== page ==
1. Knowledge management: The purpose of the knowledge management practice is to maintain and improve the effective, efficient, and convenient use of information and knowledge across the organization
  1. Measurement and reporting: The purpose of the measurement and reporting practice is to support good decision-making and continual improvement by decreasing the levels of uncertainty. This is achieved through the collection of relevant data on various managed objects and the valid assessment of this data in an appropriate context. Managed objects include, but are not limited to, products and services, practices and value chain activities, teams and individuals, suppliers and partners, and the organization as a whole.
  1. Organizational change management: The purpose of the organizational change management practice is to ensure that changes in an organization are smoothly and successfully implemented, and that lasting benefits are achieved by managing the human aspects of the changes.
  1. Portfolio management: The purpose of the portfolio management practice is to ensure that the organization has the right mix of programmes, projects, products, and services to execute the organization’s strategy within its funding and resource constraints.
  1. Project management: The purpose of the project management practice is to ensure that all projects in the organization are successfully delivered. This is achieved by planning, delegating, monitoring, and maintaining control of all aspects of a project, and keeping the motivation of the people involved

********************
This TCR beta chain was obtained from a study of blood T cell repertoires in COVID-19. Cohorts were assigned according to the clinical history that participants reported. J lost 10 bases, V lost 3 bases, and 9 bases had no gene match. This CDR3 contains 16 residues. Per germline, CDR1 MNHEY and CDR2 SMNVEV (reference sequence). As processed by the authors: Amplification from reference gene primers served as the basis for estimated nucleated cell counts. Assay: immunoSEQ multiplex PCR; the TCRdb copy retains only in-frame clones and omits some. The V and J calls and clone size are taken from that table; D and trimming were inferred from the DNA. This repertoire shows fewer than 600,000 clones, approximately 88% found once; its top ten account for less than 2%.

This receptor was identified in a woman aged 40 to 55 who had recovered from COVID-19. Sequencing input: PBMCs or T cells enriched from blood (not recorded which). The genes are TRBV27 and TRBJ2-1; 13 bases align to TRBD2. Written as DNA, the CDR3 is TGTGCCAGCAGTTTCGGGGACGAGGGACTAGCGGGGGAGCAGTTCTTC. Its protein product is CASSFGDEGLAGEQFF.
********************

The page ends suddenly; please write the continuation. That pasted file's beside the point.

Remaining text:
1. Relationship management: The purpose of the relationship management practice is to establish and nurture the links between the organization and its stakeholders at strategic and tactical levels. It includes the identification, analysis, monitoring, and continual improvement of relationships with and between stakeholders.
  1. Risk management: The purpose of the risk management practice is to ensure that the organization understands and effectively handles risks. Managing risk is essential to ensuring the ongoing sustainability of an organization and creating value for its customers. Risk management is an integral part of all organizational activities and therefore central to the organization’s SVS.
  1. Service financial management: The purpose of the service financial management practice is to support the organization’s strategies and plans for service management by ensuring that the organization’s financial resources and investments are being used effectively.